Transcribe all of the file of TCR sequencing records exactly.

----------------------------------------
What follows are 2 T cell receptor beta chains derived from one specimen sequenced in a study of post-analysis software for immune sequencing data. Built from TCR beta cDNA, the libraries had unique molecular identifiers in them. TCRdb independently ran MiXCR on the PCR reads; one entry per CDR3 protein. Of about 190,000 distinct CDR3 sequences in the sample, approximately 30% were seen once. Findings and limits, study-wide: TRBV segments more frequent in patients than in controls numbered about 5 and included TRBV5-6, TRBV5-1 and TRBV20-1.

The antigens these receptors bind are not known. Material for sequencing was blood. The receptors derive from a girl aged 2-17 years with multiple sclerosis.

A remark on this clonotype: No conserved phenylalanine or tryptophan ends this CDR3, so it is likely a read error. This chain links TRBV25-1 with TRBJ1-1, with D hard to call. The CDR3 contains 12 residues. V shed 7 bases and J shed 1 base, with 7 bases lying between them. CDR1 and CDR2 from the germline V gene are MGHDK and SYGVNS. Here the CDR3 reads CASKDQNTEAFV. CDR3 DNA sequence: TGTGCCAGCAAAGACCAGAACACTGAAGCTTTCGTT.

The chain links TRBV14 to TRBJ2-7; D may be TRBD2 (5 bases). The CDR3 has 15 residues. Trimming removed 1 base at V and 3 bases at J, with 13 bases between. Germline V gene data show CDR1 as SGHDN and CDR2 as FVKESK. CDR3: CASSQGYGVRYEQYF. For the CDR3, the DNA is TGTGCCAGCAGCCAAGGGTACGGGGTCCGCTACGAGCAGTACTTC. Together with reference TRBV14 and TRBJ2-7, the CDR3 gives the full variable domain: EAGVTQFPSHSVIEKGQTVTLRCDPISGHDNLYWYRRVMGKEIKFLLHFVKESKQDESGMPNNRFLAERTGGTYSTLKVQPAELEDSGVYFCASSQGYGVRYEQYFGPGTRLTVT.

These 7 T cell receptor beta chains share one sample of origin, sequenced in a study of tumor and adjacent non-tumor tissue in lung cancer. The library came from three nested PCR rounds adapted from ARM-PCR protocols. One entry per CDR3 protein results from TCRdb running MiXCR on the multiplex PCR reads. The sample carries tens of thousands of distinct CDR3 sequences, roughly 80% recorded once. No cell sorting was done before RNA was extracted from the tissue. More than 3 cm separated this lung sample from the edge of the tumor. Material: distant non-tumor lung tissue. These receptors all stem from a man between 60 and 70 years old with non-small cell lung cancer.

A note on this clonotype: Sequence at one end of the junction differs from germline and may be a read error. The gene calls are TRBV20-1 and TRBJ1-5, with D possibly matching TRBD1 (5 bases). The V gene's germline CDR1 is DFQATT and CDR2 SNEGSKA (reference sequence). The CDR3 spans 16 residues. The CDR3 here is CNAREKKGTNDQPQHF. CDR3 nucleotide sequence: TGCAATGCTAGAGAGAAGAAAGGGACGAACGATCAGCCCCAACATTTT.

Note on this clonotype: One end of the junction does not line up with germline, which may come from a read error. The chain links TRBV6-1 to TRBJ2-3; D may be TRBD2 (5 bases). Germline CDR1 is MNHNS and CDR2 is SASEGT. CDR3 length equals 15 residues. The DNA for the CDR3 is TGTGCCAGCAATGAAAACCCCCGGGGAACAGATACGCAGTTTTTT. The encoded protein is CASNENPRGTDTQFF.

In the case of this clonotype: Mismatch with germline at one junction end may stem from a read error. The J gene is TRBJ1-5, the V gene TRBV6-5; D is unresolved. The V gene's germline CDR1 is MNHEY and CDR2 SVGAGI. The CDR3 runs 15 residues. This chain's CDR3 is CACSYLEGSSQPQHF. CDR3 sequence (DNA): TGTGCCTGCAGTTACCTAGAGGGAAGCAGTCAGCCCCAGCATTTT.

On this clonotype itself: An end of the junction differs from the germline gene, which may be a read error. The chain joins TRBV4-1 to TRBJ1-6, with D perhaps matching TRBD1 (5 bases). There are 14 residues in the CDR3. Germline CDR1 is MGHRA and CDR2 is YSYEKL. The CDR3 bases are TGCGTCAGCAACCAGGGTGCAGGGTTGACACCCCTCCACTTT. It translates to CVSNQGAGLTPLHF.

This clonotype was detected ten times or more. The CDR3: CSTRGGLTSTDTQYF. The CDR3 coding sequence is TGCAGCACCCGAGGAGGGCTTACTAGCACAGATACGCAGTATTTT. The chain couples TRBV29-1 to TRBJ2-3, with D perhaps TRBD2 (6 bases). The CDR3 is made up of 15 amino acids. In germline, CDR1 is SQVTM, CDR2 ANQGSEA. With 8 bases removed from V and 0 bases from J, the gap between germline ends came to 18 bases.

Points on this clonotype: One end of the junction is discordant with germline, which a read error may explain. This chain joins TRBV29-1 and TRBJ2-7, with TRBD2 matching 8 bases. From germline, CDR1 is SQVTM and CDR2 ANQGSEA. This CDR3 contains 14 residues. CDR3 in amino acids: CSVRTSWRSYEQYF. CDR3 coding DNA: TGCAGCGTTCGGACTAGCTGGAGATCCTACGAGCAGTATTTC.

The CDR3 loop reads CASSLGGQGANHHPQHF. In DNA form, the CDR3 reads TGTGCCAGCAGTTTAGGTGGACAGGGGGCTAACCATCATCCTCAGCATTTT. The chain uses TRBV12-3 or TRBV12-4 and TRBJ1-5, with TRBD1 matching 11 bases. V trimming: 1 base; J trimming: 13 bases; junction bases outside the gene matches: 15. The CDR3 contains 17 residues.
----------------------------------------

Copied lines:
What follows are 2 T cell receptor beta chains derived from one specimen sequenced in a study of post-analysis software for immune sequencing data. Built from TCR beta cDNA, the libraries had unique molecular identifiers in them. TCRdb independently ran MiXCR on the PCR reads; one entry per CDR3 protein. Of about 190,000 distinct CDR3 sequences in the sample, approximately 30% were seen once. Findings and limits, study-wide: TRBV segments more frequent in patients than in controls numbered about 5 and included TRBV5-6, TRBV5-1 and TRBV20-1.

The antigens these receptors bind are not known. Material for sequencing was blood. The receptors derive from a girl aged 2-17 years with multiple sclerosis.

A remark on this clonotype: No conserved phenylalanine or tryptophan ends this CDR3, so it is likely a read error. This chain links TRBV25-1 with TRBJ1-1, with D hard to call. The CDR3 contains 12 residues. V shed 7 bases and J shed 1 base, with 7 bases lying between them. CDR1 and CDR2 from the germline V gene are MGHDK and SYGVNS. Here the CDR3 reads CASKDQNTEAFV. CDR3 DNA sequence: TGTGCCAGCAAAGACCAGAACACTGAAGCTTTCGTT.

The chain links TRBV14 to TRBJ2-7; D may be TRBD2 (5 bases). The CDR3 has 15 residues. Trimming removed 1 base at V and 3 bases at J, with 13 bases between. Germline V gene data show CDR1 as SGHDN and CDR2 as FVKESK. CDR3: CASSQGYGVRYEQYF. For the CDR3, the DNA is TGTGCCAGCAGCCAAGGGTACGGGGTCCGCTACGAGCAGTACTTC. Together with reference TRBV14 and TRBJ2-7, the CDR3 gives the full variable domain: EAGVTQFPSHSVIEKGQTVTLRCDPISGHDNLYWYRRVMGKEIKFLLHFVKESKQDESGMPNNRFLAERTGGTYSTLKVQPAELEDSGVYFCASSQGYGVRYEQYFGPGTRLTVT.

These 7 T cell receptor beta chains share one sample of origin, sequenced in a study of tumor and adjacent non-tumor tissue in lung cancer. The library came from three nested PCR rounds adapted from ARM-PCR protocols. One entry per CDR3 protein results from TCRdb running MiXCR on the multiplex PCR reads. The sample carries tens of thousands of distinct CDR3 sequences, roughly 80% recorded once. No cell sorting was done before RNA was extracted from the tissue. More than 3 cm separated this lung sample from the edge of the tumor. Material: distant non-tumor lung tissue. These receptors all stem from a man between 60 and 70 years old with non-small cell lung cancer.

A note on this clonotype: Sequence at one end of the junction differs from germline and may be a read error. The gene calls are TRBV20-1 and TRBJ1-5, with D possibly matching TRBD1 (5 bases). The V gene's germline CDR1 is DFQATT and CDR2 SNEGSKA (reference sequence). The CDR3 spans 16 residues. The CDR3 here is CNAREKKGTNDQPQHF. CDR3 nucleotide sequence: TGCAATGCTAGAGAGAAGAAAGGGACGAACGATCAGCCCCAACATTTT.

Note on this clonotype: One end of the junction does not line up with germline, which may come from a read error. The chain links TRBV6-1 to TRBJ2-3; D may be TRBD2 (5 bases). Germline CDR1 is MNHNS and CDR2 is SASEGT. CDR3 length equals 15 residues. The DNA for the CDR3 is TGTGCCAGCAATGAAAACCCCCGGGGAACAGATACGCAGTTTTTT. The encoded protein is CASNENPRGTDTQFF.

In the case of this clonotype: Mismatch with germline at one junction end may stem from a read error. The J gene is TRBJ1-5, the V gene TRBV6-5; D is unresolved. The V gene's germline CDR1 is MNHEY and CDR2 SVGAGI. The CDR3 runs 15 residues. This chain's CDR3 is CACSYLEGSSQPQHF. CDR3 sequence (DNA): TGTGCCTGCAGTTACCTAGAGGGAAGCAGTCAGCCCCAGCATTTT.

On this clonotype itself: An end of the junction differs from the germline gene, which may be a read error. The chain joins TRBV4-1 to TRBJ1-6, with D perhaps matching TRBD1 (5 bases). There are 14 residues in the CDR3. Germline CDR1 is MGHRA and CDR2 is YSYEKL. The CDR3 bases are TGCGTCAGCAACCAGGGTGCAGGGTTGACACCCCTCCACTTT. It translates to CVSNQGAGLTPLHF.

This clonotype was detected ten times or more. The CDR3: CSTRGGLTSTDTQYF. The CDR3 coding sequence is TGCAGCACCCGAGGAGGGCTTACTAGCACAGATACGCAGTATTTT. The chain couples TRBV29-1 to TRBJ2-3, with D perhaps TRBD2 (6 bases). The CDR3 is made up of 15 amino acids. In germline, CDR1 is SQVTM, CDR2 ANQGSEA. With 8 bases removed from V and 0 bases from J, the gap between germline ends came to 18 bases.

Points on this clonotype: One end of the junction is discordant with germline, which a read error may explain. This chain joins TRBV29-1 and TRBJ2-7, with TRBD2 matching 8 bases. From germline, CDR1 is SQVTM and CDR2 ANQGSEA. This CDR3 contains 14 residues. CDR3 in amino acids: CSVRTSWRSYEQYF. CDR3 coding DNA: TGCAGCGTTCGGACTAGCTGGAGATCCTACGAGCAGTATTTC.

The CDR3 loop reads CASSLGGQGANHHPQHF. In DNA form, the CDR3 reads TGTGCCAGCAGTTTAGGTGGACAGGGGGCTAACCATCATCCTCAGCATTTT. The chain uses TRBV12-3 or TRBV12-4 and TRBJ1-5, with TRBD1 matching 11 bases. V trimming: 1 base; J trimming: 13 bases; junction bases outside the gene matches: 15. The CDR3 contains 17 residues.